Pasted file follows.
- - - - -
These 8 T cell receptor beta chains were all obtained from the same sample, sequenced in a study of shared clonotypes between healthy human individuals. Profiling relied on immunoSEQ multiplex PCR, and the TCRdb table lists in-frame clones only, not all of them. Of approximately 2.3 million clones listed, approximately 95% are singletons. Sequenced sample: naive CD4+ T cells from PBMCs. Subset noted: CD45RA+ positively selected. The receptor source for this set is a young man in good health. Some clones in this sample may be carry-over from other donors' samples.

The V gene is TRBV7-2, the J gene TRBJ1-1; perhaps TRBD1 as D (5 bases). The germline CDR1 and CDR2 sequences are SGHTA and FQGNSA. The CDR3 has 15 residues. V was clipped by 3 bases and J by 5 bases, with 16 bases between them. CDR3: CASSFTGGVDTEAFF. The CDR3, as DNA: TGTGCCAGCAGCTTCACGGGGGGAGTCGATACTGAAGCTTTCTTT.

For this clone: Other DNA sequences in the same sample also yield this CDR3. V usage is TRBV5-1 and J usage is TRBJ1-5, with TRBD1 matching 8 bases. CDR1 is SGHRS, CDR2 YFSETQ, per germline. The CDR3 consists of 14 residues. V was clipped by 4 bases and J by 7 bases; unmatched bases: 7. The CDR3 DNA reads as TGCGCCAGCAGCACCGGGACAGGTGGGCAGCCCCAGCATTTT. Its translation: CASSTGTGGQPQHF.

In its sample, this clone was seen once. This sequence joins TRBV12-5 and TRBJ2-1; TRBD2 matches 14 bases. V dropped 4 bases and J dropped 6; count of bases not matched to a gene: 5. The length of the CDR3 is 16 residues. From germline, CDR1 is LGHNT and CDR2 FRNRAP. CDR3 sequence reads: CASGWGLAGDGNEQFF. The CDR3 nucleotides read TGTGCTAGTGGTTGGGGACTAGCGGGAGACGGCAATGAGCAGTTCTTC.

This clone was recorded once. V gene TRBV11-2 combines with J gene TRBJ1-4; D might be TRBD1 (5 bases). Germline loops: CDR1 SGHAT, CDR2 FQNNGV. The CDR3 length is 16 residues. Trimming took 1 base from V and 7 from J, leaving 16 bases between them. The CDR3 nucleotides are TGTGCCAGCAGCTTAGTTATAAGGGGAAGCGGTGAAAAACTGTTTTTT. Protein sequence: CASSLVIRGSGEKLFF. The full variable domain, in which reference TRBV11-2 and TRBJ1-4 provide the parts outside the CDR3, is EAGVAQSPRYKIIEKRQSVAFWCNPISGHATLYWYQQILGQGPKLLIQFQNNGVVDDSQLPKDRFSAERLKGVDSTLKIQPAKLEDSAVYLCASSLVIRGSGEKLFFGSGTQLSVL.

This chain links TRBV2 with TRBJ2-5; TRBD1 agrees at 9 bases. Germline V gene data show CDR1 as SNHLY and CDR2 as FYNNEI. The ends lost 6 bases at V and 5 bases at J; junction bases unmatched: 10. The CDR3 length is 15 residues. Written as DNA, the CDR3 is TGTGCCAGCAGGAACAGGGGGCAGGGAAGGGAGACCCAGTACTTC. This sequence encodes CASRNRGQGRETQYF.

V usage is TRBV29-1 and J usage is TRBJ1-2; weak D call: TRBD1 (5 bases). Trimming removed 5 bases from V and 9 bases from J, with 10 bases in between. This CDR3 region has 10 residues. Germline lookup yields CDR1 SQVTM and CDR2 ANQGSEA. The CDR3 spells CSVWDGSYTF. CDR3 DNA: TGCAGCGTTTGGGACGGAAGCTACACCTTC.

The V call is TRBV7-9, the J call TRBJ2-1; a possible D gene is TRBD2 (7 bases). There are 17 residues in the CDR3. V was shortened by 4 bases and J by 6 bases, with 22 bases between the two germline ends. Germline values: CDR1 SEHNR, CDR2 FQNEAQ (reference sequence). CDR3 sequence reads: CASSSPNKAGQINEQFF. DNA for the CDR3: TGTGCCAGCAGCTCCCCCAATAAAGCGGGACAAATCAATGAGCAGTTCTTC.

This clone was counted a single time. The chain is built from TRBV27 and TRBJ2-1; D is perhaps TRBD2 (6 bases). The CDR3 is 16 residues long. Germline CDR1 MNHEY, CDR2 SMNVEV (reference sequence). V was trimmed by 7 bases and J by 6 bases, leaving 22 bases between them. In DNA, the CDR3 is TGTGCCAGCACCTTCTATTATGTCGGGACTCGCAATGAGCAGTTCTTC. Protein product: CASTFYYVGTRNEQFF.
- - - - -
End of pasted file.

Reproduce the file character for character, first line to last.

These 8 T cell receptor beta chains were all obtained from the same sample, sequenced in a study of shared clonotypes between healthy human individuals. Profiling relied on immunoSEQ multiplex PCR, and the TCRdb table lists in-frame clones only, not all of them. Of approximately 2.3 million clones listed, approximately 95% are singletons. Sequenced sample: naive CD4+ T cells from PBMCs. Subset noted: CD45RA+ positively selected. The receptor source for this set is a young man in good health. Some clones in this sample may be carry-over from other donors' samples.

The V gene is TRBV7-2, the J gene TRBJ1-1; perhaps TRBD1 as D (5 bases). The germline CDR1 and CDR2 sequences are SGHTA and FQGNSA. The CDR3 has 15 residues. V was clipped by 3 bases and J by 5 bases, with 16 bases between them. CDR3: CASSFTGGVDTEAFF. The CDR3, as DNA: TGTGCCAGCAGCTTCACGGGGGGAGTCGATACTGAAGCTTTCTTT.

For this clone: Other DNA sequences in the same sample also yield this CDR3. V usage is TRBV5-1 and J usage is TRBJ1-5, with TRBD1 matching 8 bases. CDR1 is SGHRS, CDR2 YFSETQ, per germline. The CDR3 consists of 14 residues. V was clipped by 4 bases and J by 7 bases; unmatched bases: 7. The CDR3 DNA reads as TGCGCCAGCAGCACCGGGACAGGTGGGCAGCCCCAGCATTTT. Its translation: CASSTGTGGQPQHF.

In its sample, this clone was seen once. This sequence joins TRBV12-5 and TRBJ2-1; TRBD2 matches 14 bases. V dropped 4 bases and J dropped 6; count of bases not matched to a gene: 5. The length of the CDR3 is 16 residues. From germline, CDR1 is LGHNT and CDR2 FRNRAP. CDR3 sequence reads: CASGWGLAGDGNEQFF. The CDR3 nucleotides read TGTGCTAGTGGTTGGGGACTAGCGGGAGACGGCAATGAGCAGTTCTTC.

This clone was recorded once. V gene TRBV11-2 combines with J gene TRBJ1-4; D might be TRBD1 (5 bases). Germline loops: CDR1 SGHAT, CDR2 FQNNGV. The CDR3 length is 16 residues. Trimming took 1 base from V and 7 from J, leaving 16 bases between them. The CDR3 nucleotides are TGTGCCAGCAGCTTAGTTATAAGGGGAAGCGGTGAAAAACTGTTTTTT. Protein sequence: CASSLVIRGSGEKLFF. The full variable domain, in which reference TRBV11-2 and TRBJ1-4 provide the parts outside the CDR3, is EAGVAQSPRYKIIEKRQSVAFWCNPISGHATLYWYQQILGQGPKLLIQFQNNGVVDDSQLPKDRFSAERLKGVDSTLKIQPAKLEDSAVYLCASSLVIRGSGEKLFFGSGTQLSVL.

This chain links TRBV2 with TRBJ2-5; TRBD1 agrees at 9 bases. Germline V gene data show CDR1 as SNHLY and CDR2 as FYNNEI. The ends lost 6 bases at V and 5 bases at J; junction bases unmatched: 10. The CDR3 length is 15 residues. Written as DNA, the CDR3 is TGTGCCAGCAGGAACAGGGGGCAGGGAAGGGAGACCCAGTACTTC. This sequence encodes CASRNRGQGRETQYF.

V usage is TRBV29-1 and J usage is TRBJ1-2; weak D call: TRBD1 (5 bases). Trimming removed 5 bases from V and 9 bases from J, with 10 bases in between. This CDR3 region has 10 residues. Germline lookup yields CDR1 SQVTM and CDR2 ANQGSEA. The CDR3 spells CSVWDGSYTF. CDR3 DNA: TGCAGCGTTTGGGACGGAAGCTACACCTTC.

The V call is TRBV7-9, the J call TRBJ2-1; a possible D gene is TRBD2 (7 bases). There are 17 residues in the CDR3. V was shortened by 4 bases and J by 6 bases, with 22 bases between the two germline ends. Germline values: CDR1 SEHNR, CDR2 FQNEAQ (reference sequence). CDR3 sequence reads: CASSSPNKAGQINEQFF. DNA for the CDR3: TGTGCCAGCAGCTCCCCCAATAAAGCGGGACAAATCAATGAGCAGTTCTTC.

This clone was counted a single time. The chain is built from TRBV27 and TRBJ2-1; D is perhaps TRBD2 (6 bases). The CDR3 is 16 residues long. Germline CDR1 MNHEY, CDR2 SMNVEV (reference sequence). V was trimmed by 7 bases and J by 6 bases, leaving 22 bases between them. In DNA, the CDR3 is TGTGCCAGCACCTTCTATTATGTCGGGACTCGCAATGAGCAGTTCTTC. Protein product: CASTFYYVGTRNEQFF.